“When is camp? When’s camp? Is it time for camp yet?”
After hearing her children’s excitement about the Foster Family Camp at Camp Buckner, Kara Curfman, mother of six, decided to make a countdown calendar to keep track of the days until camp. The Curfmans have joined more than 600 foster and adoptive children and families in the month of July each year since it began in 2010.
Every year, the Curfmans anxiously look forward to another week at Foster Family Camp. They have created several family traditions leading up to camp – the annual countdown calendar, designing t-shirts and caravanning. They have the same route and routine for the drive that includes stopping at a park to eat.
And they make sure to carve out time to plan their act for the camp’s family talent show. The Curfman children love to work together, creating an act for the family to perform. So far, their favorite has been organizing a flash mob to the “Guacamole Song” dance, a goofy YouTube song about food.
Foster Family Camp brings foster families together in a special way. The flexible environment creates space for parents to connect about the joys and hardships involved in foster care and adoption, while the children freely participate in camp activities. Even though the families don’t necessarily see each other during the year, the strong bonds allow the friendships to pick up right where they left off the previous summer. The children are always excited to get reacquainted with their friends from last year.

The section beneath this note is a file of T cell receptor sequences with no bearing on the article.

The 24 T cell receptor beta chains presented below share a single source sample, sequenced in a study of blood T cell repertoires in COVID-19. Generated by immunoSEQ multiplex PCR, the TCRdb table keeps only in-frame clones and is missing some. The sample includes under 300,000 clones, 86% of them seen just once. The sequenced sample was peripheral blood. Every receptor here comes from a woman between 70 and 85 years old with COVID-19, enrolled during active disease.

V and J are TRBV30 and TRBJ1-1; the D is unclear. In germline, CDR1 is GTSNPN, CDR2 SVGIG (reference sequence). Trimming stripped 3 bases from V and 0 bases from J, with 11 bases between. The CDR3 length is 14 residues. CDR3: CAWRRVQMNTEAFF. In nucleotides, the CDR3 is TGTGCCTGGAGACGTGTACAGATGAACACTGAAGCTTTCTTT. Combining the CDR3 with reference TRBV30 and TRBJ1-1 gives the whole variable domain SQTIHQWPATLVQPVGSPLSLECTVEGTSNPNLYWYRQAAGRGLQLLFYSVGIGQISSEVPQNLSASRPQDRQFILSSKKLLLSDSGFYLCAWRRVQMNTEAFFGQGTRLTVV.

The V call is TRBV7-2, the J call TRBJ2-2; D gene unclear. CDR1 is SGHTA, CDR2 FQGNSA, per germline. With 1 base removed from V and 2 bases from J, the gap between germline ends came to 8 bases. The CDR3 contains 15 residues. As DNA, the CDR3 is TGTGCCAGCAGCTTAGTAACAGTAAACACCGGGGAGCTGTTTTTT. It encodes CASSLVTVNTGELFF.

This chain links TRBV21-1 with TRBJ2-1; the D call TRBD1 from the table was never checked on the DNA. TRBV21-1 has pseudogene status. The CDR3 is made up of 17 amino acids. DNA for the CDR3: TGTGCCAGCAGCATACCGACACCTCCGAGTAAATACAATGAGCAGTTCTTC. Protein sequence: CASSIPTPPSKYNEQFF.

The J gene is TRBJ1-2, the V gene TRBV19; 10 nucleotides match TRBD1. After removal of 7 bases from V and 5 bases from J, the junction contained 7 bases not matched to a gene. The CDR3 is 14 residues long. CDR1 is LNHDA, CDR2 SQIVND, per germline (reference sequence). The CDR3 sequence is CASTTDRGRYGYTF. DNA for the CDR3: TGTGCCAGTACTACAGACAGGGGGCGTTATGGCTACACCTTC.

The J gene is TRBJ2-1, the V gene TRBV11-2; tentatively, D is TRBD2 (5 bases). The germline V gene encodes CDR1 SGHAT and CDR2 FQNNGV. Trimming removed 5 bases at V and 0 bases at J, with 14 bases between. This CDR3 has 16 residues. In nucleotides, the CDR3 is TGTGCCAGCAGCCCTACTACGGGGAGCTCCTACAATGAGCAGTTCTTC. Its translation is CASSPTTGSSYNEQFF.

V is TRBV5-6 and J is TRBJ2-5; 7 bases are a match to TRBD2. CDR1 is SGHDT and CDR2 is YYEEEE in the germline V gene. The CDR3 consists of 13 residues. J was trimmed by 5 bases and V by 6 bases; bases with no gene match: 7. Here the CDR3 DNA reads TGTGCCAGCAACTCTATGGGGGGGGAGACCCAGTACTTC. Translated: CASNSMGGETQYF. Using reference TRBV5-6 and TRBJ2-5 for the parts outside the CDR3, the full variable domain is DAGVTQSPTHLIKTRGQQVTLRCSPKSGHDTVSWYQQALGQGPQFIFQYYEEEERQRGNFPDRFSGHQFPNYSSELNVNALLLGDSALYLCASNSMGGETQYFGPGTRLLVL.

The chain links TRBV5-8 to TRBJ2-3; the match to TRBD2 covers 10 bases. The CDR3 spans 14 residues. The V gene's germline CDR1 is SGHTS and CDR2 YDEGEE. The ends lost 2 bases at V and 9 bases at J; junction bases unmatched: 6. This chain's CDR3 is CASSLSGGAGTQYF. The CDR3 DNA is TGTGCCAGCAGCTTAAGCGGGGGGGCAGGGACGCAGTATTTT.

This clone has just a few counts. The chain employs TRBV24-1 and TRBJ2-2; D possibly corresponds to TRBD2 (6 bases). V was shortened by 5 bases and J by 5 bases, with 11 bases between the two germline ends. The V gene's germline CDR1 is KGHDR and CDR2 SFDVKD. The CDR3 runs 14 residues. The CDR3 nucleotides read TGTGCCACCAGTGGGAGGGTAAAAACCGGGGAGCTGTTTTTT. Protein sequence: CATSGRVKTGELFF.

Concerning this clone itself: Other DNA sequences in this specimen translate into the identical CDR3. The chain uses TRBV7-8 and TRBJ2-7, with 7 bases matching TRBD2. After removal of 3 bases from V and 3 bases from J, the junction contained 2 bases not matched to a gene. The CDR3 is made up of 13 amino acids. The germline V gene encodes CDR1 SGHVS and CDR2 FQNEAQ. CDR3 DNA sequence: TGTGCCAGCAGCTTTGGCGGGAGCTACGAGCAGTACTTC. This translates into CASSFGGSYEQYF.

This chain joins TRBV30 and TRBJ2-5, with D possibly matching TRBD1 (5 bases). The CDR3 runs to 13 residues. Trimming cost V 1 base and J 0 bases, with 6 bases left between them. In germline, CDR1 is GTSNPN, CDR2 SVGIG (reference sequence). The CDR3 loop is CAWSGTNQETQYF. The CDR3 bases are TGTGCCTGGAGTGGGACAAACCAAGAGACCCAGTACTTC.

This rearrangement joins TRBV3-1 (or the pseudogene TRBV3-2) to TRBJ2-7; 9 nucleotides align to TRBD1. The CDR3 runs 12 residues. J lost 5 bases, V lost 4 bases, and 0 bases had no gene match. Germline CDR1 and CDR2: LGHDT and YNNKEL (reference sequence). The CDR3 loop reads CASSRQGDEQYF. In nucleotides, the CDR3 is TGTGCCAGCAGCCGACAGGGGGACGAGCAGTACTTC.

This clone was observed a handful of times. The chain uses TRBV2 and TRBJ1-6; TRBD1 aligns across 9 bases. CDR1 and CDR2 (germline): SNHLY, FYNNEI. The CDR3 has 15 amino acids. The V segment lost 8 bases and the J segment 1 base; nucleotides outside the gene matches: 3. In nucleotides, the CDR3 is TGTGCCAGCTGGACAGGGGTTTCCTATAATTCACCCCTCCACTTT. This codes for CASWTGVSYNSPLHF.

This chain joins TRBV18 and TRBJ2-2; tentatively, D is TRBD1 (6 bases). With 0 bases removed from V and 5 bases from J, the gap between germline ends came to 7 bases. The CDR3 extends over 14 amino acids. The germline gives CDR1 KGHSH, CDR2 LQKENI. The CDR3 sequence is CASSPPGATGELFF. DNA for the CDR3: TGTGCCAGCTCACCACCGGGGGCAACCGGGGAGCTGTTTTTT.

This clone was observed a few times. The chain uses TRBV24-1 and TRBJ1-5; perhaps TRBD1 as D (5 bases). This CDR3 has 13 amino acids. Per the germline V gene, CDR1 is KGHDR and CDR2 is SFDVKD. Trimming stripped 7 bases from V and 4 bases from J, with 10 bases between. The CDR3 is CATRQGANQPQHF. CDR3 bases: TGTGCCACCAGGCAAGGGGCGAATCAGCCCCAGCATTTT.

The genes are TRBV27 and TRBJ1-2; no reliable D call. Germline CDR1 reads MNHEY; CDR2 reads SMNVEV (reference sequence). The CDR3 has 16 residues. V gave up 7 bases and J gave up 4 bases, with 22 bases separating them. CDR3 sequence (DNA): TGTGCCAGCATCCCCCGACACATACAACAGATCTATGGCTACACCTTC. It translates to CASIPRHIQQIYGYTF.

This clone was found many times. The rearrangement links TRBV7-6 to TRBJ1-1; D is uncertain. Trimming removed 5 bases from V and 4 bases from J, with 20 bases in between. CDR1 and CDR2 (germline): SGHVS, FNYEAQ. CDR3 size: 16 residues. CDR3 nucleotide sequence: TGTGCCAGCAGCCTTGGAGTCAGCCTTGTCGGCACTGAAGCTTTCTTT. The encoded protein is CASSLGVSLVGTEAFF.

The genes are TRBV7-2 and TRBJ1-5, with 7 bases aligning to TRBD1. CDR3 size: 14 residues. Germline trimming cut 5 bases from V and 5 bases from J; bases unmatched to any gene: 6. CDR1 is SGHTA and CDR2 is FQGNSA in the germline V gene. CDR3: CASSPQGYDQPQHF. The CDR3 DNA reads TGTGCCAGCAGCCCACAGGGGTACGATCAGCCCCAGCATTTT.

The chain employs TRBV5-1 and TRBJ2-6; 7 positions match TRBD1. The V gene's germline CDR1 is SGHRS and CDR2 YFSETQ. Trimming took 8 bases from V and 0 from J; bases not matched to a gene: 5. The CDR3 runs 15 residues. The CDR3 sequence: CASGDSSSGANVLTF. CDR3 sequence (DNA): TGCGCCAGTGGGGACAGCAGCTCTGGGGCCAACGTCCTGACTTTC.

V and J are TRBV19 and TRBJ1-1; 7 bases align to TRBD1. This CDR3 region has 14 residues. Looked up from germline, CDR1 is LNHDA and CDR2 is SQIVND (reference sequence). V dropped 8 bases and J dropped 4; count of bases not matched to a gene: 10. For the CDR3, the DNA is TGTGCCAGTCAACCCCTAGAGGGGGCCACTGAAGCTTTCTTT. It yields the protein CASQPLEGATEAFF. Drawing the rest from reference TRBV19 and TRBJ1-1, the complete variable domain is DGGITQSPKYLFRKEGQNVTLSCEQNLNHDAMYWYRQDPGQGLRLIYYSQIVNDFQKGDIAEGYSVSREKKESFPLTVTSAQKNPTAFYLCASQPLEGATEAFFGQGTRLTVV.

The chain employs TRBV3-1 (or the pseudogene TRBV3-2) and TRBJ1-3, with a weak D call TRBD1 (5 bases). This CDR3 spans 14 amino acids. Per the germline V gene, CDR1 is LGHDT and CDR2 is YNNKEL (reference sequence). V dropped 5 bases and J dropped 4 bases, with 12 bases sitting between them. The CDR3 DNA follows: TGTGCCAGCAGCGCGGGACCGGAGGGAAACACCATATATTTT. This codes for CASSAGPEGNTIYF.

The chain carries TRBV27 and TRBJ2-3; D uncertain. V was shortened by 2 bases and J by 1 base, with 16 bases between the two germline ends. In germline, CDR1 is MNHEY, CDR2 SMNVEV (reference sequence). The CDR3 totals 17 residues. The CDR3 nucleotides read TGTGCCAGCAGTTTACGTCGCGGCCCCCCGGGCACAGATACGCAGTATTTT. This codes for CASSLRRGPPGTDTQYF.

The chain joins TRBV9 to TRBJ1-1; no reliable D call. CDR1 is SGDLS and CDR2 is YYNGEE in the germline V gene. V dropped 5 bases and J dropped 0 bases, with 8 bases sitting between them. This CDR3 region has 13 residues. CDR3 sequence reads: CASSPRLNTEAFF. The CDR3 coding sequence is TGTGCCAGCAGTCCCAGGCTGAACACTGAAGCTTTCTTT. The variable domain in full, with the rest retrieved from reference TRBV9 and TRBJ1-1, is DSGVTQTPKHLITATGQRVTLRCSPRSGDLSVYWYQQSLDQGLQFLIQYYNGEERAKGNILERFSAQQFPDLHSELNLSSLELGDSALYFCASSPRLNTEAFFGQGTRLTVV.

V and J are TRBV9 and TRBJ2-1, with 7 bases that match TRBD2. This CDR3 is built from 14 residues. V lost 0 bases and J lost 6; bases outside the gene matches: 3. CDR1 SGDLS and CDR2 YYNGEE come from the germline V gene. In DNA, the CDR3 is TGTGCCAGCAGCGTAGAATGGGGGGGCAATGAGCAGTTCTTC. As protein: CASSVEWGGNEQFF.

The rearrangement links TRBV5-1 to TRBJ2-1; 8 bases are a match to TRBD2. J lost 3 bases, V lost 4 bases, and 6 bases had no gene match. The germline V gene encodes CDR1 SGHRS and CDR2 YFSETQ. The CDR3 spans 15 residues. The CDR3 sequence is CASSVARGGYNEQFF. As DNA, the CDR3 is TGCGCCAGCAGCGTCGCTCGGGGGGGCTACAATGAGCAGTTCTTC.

Amidst all the fun, the foster families know there also will be moments of struggle.
“With foster children who have been neglected, abused or exposed to drugs, there are a lot of behaviors, a lot of triggers – your normal becomes a new normal as you work through these things,” Kara explained. “Going places and on vacation is very hard because of the transitions. With Foster Family Camp, you still have those transitions, but you know there will be familiar faces to support you.”
Foster Family Camp provides a safe place for families to bring their children who might have unique struggles from their past. All the families understand the circumstances of fostering and adoption. Kara recalled a time when one of her children had a meltdown and several moms came up to her and asked what they could do to help. This action contrasted the public’s common reaction where people stared at or videoed the scene.
“You feel like you have a village there,” Kara said. “You may have a child with behaviors that are not ‘normal’ but the other families understand that and they can help you not feel so isolated and alone.”
At Foster Family Camp, “you meet other families that are going through the same thing and suddenly you are like, ‘oh my goodness, now I can ask you these questions and how you are handling these things.’ Just knowing somebody is walking the same road as you is so encouraging,” Kara said.
Written by Kayln Grider, a summer intern with Buckner communications.